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New approach plucks more sulfur from diesel fuel

Noncatalytic method eliminates recalcitrant sulfur compounds in fuels, could supplement current refinery desulfurization processes

by Stephen K. Ritter
February 27, 2017 | A version of this story appeared in Volume 95, Issue 9

Two reactions schemes compare a catalytic and noncatalytic method to remove sulfur from fuels.
Current refinery desulfurization processes use a metal catalyst and hydrogen at high temperature and pressure to remove sulfur from fuels, but they are ineffective against some compounds, such as alkylated dibenzothiophenes. A new approach can strip out sulfur from those compounds, making it potentially useful as a supplemental process to further lower the sulfur content of fuels.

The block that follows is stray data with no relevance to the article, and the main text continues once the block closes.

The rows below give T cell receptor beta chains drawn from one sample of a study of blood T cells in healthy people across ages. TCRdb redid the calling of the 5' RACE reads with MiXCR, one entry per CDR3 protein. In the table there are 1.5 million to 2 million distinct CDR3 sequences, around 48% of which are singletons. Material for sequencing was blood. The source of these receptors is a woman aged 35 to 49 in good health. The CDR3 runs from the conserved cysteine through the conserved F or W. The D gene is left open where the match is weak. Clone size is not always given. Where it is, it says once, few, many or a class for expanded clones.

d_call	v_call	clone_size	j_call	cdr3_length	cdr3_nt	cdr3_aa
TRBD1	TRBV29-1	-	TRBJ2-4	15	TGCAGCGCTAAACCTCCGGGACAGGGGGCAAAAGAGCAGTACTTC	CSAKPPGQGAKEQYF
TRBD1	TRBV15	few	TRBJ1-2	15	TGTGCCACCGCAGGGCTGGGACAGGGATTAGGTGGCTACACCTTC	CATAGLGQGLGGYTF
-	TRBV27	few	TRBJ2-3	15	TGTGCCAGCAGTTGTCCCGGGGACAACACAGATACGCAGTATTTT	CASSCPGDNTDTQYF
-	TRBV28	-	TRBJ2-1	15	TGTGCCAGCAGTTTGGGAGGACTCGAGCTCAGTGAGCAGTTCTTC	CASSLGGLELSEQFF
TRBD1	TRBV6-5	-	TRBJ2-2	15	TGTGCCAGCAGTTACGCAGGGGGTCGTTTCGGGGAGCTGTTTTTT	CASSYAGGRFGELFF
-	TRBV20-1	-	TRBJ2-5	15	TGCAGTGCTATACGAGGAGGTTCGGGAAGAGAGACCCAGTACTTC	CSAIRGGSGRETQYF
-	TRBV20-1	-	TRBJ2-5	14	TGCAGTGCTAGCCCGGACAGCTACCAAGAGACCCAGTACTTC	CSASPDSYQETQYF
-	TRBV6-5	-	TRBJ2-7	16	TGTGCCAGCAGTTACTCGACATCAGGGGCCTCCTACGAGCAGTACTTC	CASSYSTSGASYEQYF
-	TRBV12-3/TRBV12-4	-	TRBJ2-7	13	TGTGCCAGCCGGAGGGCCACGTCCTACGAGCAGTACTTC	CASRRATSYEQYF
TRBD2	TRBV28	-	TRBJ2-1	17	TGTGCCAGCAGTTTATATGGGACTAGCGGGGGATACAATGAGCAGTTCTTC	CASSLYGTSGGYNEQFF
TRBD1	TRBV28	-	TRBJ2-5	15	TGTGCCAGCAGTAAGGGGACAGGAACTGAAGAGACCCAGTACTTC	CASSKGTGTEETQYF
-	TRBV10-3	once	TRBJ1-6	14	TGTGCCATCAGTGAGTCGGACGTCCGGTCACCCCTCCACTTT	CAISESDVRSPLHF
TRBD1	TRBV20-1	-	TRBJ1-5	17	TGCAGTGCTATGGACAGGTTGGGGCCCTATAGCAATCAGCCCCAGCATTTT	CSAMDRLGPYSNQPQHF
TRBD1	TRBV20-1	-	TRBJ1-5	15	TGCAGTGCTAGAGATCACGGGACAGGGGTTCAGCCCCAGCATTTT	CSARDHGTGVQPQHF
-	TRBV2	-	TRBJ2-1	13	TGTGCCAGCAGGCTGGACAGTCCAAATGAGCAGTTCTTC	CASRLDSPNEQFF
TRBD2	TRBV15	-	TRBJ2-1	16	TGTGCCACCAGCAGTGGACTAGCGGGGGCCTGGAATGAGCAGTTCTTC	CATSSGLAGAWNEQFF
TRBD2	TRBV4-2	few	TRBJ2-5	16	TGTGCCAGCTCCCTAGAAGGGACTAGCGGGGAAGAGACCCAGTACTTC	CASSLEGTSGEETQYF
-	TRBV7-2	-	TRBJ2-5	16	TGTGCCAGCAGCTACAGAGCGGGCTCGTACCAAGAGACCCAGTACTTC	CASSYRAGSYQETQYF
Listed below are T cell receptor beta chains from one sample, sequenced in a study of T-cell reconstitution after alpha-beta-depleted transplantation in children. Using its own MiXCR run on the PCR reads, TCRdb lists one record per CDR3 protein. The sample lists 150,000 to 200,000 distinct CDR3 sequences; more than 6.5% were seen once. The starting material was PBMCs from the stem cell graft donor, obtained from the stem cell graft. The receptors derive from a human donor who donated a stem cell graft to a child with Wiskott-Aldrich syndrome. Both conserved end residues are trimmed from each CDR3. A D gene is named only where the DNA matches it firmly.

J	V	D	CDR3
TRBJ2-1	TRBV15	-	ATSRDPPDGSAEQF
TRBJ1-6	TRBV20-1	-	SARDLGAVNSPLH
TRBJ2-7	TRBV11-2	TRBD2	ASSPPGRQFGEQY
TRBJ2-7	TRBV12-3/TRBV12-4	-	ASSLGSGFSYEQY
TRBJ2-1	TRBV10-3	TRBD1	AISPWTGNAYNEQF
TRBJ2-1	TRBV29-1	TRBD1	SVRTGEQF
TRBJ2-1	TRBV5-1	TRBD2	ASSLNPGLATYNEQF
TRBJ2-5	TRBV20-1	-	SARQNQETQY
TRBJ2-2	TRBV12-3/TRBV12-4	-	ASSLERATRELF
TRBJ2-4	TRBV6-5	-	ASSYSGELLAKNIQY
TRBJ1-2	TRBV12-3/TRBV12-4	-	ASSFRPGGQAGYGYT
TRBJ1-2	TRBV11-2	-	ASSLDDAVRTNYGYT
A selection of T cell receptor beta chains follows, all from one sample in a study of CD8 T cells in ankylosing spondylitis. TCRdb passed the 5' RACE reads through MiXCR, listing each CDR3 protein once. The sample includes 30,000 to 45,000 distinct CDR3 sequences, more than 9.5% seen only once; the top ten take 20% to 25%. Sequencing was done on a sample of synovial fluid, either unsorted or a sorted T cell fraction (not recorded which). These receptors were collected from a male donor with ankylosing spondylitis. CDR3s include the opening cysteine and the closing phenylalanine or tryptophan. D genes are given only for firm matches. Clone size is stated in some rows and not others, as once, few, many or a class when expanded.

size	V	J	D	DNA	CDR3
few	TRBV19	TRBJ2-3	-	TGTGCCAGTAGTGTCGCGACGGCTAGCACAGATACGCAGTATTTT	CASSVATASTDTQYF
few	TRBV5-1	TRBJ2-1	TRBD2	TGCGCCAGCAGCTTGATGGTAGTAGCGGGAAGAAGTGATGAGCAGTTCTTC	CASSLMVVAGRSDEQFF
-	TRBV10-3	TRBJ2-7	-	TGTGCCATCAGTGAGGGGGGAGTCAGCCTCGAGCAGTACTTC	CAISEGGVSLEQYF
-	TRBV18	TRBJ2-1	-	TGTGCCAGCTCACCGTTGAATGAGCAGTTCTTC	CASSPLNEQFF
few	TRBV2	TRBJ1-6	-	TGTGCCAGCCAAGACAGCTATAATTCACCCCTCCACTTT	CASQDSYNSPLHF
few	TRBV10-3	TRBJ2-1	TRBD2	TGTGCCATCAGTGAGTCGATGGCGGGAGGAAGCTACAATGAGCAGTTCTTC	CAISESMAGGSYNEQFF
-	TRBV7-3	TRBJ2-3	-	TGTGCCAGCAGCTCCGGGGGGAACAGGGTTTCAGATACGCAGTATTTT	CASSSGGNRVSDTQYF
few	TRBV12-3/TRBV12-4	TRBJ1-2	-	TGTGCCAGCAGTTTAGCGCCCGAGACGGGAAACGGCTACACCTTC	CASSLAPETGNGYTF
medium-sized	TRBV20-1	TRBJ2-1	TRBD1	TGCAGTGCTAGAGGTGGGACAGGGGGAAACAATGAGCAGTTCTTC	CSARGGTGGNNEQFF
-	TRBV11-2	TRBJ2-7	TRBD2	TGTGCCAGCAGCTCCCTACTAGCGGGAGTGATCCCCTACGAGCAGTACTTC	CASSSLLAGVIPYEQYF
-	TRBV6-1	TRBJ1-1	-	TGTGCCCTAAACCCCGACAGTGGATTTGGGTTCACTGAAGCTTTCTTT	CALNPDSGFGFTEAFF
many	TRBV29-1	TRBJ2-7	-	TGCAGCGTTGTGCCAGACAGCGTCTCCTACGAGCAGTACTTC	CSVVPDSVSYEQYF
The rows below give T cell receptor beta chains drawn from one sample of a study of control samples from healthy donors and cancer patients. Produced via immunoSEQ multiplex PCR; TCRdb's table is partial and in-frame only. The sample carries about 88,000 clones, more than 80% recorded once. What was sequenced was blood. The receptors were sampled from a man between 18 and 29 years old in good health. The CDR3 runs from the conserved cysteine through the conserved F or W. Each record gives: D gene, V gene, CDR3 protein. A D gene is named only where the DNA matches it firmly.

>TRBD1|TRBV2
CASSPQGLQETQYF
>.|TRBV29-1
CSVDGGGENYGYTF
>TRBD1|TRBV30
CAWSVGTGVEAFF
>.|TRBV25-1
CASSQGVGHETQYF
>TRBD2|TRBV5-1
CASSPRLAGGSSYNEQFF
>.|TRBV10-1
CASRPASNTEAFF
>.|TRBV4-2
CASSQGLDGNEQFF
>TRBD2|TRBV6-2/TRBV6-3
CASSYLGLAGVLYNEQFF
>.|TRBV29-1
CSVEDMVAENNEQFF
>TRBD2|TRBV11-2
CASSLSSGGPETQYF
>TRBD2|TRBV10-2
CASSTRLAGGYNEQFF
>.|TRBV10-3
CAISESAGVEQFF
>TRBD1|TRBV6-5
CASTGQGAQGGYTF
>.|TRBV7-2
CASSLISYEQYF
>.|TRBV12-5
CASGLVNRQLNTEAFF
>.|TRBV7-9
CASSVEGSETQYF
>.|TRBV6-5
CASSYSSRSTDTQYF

An international industry-academic research team has reported a new approach to removing sulfur from diesel fuel that could improve vehicle performance and reduce the environmental impact of using fossil fuels. Gasoline and diesel contain residual amounts of natural organosulfur compounds that can foul catalytic converters and generate polluting sulfur dioxide. Refineries employ heterogeneous catalysts such as cobalt-doped molybdenum sulfide that use hydrogen at high temperature and pressure to strip out as much sulfur as possible from the fuel. But the most recalcitrant compounds, in particular alkylated dibenzothiophenes, are mostly left untouched. Researchers led by BP’s John W. Shabaker, UCLA’s Kendall N. Houk, and Caltech’s Robert H. Grubbs have devised a noncatalytic solution-based process that employs potassium tert-butoxide and alkylsilanes under mild conditions to create silyl radicals that cleave the C–S bond of the heterocyclic compounds, with the silicon whisking away the sulfur. The researchers show that the method, which they call KOSi, can reduce sulfur in diesel fuel to about 2 ppm, well below the current target of 15 ppm (Nat. Energy 2017, DOI: 10.1038/nenergy.2017.8). The researchers note that their proof-of-concept process will need to be adapted to function as a continuous refinery process, but they envision it could become a “polishing treatment” to supplement current desulfurization processes.


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